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the metamorphosis

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Bradley Porter

on 3 December 2013

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Transcript of the metamorphosis

By: Franz Kafka
The Metamorphosis
By: Franz Kafka
By: Franz Kafka
By: Franz Kafka
This is the man who supported his family but mysteriously turned into a bug one day.
This is the sister of the insect man who fed and took care of the insect, Gregor.
The father of the insect who had to return to work when the son could not.
PUBLISHER · Kurt Wolff Verlag
NARRATOR · The narrator is an anonymous figure who recounts the events of the story in a flat, neutral tone.
POINT OF VIEW · The narrator speaks exclusively in the third person, focusing primarily on the thoughts, feelings, and actions of Gregor Samsa. The narrator only describes events that Gregor sees, hears, remembers, or imagines from the actions around him.
TONE · The narrator’s tone is flat and unchanging, describing even the most outlandish events in a neutral fashion.
TENSE · Past tense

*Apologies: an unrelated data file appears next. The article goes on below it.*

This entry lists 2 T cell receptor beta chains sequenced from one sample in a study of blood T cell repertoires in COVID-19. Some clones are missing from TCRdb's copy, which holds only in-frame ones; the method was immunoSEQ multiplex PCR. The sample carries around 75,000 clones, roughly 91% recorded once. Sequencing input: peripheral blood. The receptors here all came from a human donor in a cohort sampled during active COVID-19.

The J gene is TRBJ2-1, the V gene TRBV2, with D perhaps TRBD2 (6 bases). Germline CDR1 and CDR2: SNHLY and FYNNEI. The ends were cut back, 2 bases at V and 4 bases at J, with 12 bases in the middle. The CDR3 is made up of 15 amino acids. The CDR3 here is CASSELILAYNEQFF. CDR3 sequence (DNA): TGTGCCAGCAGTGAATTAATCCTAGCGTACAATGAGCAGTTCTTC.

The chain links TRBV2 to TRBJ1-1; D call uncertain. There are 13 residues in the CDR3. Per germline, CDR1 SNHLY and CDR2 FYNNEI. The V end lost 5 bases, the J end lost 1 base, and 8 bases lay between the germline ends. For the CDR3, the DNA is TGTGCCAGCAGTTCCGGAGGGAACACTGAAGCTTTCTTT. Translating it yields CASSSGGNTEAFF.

SETTING (TIME) · Unspecified, though references to trains and streetcars suggest the late-nineteenth century or early twentieth century
SETTING (PLACE) · The Samsa family’s apartment in an unspecified city
PROTAGONIST · Gregor Samsa
MAJOR CONFLICT · Gregor Samsa struggles to reconcile his humanity with his transformation into a giant bug
RISING ACTION · When Gregor Samsa wakes up inexplicably transformed into a giant bug, he must handle the consequences in terms of his understanding of himself and his relationship with his family
CLIMAX · Unable to bear the thought that all evidence of his human life will be removed from his room, he clings to the picture of the woman in furs, startling Grete and the mother and leading the father to attack him
FALLING ACTION · Gregor, injured in the father’s attack, slowly weakens, venturing out of his room once more to hear Grete play the violin and dying shortly thereafter
THEMES · The absurdity of life; the disconnect between mind and body; the limits of sympathy; alienation
MOTIFS · Metamorphosis; sleep and rest; money
FORESHADOWING · Gregor is seriously injured after he leaves the room a second time and he stops eating and sleeping, foreshadowing his eventual death; the family gradually takes less interest in Gregor, foreshadowing their decision to get rid of him
The apple thrown at Gregor by his father symbolizes the family's rejection of Gregor's new life as an insect. Once the family realizes that Gregor is no longer able to provide for their living, they find him useless and refuses to care for him.
The removal of the furniture is a symbol of giving up hope on Gregor's ability to become human again. The furniture is Gregor's link to his human past.